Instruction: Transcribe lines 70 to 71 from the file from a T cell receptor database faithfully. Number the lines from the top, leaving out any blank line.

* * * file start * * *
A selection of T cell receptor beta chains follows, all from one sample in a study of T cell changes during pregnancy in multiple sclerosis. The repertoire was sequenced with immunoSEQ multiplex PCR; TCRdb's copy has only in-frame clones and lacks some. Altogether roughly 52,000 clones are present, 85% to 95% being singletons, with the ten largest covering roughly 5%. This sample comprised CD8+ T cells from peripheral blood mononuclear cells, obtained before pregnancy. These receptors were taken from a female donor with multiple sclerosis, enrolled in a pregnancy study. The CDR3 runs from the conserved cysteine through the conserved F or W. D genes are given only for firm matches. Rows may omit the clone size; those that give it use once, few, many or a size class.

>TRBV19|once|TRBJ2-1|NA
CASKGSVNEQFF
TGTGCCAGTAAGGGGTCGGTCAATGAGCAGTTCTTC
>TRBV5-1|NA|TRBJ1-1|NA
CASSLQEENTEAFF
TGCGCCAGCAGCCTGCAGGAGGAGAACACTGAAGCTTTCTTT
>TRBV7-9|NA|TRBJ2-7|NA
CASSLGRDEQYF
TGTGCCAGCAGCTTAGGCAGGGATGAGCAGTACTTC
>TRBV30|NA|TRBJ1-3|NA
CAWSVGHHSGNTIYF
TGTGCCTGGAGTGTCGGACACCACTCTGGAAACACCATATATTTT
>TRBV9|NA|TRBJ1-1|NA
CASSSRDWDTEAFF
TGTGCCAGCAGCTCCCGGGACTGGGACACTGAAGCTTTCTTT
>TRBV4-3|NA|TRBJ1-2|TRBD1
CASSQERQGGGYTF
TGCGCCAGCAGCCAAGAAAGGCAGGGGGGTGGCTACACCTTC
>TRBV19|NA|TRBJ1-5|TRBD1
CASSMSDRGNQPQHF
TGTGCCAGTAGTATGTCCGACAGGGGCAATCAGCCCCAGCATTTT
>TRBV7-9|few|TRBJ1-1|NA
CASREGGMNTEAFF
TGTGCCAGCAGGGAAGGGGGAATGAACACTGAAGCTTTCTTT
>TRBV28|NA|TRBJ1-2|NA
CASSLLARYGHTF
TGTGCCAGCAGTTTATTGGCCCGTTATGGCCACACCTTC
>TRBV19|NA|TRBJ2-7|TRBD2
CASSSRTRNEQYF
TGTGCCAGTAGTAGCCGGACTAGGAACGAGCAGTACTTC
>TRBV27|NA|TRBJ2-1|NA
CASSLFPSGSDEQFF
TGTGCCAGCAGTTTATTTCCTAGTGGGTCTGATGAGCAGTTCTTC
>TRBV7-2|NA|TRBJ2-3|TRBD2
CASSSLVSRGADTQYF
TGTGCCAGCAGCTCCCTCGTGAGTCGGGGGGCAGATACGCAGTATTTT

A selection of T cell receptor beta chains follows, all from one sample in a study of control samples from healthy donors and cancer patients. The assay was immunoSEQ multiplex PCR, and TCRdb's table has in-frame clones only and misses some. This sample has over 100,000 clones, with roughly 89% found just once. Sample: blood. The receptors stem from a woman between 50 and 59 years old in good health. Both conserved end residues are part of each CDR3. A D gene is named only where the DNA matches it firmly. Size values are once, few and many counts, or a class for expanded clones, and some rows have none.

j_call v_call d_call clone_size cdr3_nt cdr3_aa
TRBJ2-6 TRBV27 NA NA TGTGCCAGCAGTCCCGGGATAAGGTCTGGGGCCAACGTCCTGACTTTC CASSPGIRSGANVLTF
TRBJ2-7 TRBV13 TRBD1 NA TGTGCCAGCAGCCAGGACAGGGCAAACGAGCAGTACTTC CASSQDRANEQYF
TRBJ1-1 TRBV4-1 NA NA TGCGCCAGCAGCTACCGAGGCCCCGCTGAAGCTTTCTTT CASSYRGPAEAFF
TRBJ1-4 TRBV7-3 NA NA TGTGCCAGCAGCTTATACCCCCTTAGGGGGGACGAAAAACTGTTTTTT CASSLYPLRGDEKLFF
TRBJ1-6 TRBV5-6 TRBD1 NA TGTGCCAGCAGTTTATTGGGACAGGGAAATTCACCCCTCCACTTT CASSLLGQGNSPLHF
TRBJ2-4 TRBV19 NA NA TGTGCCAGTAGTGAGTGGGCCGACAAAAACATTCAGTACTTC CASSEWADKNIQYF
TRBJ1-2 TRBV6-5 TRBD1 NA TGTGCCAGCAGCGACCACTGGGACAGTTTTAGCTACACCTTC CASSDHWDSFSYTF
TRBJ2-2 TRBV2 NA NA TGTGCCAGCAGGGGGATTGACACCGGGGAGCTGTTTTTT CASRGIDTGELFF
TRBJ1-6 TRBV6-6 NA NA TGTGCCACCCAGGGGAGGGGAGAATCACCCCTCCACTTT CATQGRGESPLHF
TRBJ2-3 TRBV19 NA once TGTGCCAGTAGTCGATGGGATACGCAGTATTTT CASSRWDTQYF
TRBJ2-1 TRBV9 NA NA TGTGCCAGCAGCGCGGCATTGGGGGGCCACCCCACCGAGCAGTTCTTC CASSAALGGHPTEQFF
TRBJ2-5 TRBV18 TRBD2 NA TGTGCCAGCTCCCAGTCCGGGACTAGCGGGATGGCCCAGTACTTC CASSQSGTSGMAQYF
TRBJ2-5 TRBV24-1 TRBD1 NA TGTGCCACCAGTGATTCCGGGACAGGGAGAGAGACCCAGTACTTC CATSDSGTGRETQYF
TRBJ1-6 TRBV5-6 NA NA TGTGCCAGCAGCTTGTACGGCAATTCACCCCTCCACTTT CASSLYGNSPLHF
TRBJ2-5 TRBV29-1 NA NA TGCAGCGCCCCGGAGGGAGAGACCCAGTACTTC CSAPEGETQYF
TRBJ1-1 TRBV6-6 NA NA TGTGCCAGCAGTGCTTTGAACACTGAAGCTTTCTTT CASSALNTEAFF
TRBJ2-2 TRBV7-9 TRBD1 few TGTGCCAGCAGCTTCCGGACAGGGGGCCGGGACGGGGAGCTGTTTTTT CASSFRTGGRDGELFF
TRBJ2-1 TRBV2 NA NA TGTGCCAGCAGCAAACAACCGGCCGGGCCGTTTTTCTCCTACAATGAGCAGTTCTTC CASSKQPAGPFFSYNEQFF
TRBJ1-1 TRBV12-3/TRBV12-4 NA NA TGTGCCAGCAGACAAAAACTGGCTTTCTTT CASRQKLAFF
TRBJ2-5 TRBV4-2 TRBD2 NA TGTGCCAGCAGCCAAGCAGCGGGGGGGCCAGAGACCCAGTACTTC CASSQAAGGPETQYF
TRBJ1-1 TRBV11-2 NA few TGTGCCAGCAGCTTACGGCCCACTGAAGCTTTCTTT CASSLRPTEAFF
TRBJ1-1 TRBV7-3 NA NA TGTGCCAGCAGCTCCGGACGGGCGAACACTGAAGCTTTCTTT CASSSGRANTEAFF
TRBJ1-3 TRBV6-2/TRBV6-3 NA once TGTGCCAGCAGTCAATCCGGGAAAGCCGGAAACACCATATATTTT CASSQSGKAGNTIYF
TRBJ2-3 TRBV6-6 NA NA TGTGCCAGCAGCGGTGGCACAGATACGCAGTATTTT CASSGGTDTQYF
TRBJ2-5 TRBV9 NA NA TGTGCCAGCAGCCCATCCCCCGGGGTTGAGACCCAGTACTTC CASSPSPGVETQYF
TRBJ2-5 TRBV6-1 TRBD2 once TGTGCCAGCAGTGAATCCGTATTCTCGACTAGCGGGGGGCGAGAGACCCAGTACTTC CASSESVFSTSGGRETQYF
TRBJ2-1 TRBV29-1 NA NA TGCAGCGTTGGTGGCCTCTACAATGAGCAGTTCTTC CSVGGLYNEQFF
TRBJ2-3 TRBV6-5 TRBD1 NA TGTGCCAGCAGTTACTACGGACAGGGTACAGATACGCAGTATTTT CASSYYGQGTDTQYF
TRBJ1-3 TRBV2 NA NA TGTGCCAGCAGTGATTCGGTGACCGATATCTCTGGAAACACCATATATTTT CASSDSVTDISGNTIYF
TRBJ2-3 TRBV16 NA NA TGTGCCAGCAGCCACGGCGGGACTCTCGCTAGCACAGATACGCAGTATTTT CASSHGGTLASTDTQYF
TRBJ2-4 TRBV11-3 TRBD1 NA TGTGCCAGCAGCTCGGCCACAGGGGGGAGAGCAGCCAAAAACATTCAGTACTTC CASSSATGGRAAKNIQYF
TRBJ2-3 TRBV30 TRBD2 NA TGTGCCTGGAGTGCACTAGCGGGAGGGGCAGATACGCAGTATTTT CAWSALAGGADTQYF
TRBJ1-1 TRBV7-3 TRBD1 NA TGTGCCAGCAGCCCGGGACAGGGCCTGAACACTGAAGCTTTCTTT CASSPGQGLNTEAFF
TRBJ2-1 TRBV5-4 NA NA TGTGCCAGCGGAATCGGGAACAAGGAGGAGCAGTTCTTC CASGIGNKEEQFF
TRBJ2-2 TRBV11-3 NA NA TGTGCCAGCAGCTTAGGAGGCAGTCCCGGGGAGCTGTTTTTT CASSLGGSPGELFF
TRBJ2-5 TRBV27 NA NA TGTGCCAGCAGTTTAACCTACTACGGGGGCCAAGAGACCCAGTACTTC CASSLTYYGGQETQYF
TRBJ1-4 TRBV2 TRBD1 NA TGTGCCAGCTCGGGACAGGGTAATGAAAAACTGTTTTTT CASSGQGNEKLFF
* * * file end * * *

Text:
TRBJ2-4 TRBV11-3 TRBD1 NA TGTGCCAGCAGCTCGGCCACAGGGGGGAGAGCAGCCAAAAACATTCAGTACTTC CASSSATGGRAAKNIQYF
TRBJ2-3 TRBV30 TRBD2 NA TGTGCCTGGAGTGCACTAGCGGGAGGGGCAGATACGCAGTATTTT CAWSALAGGADTQYF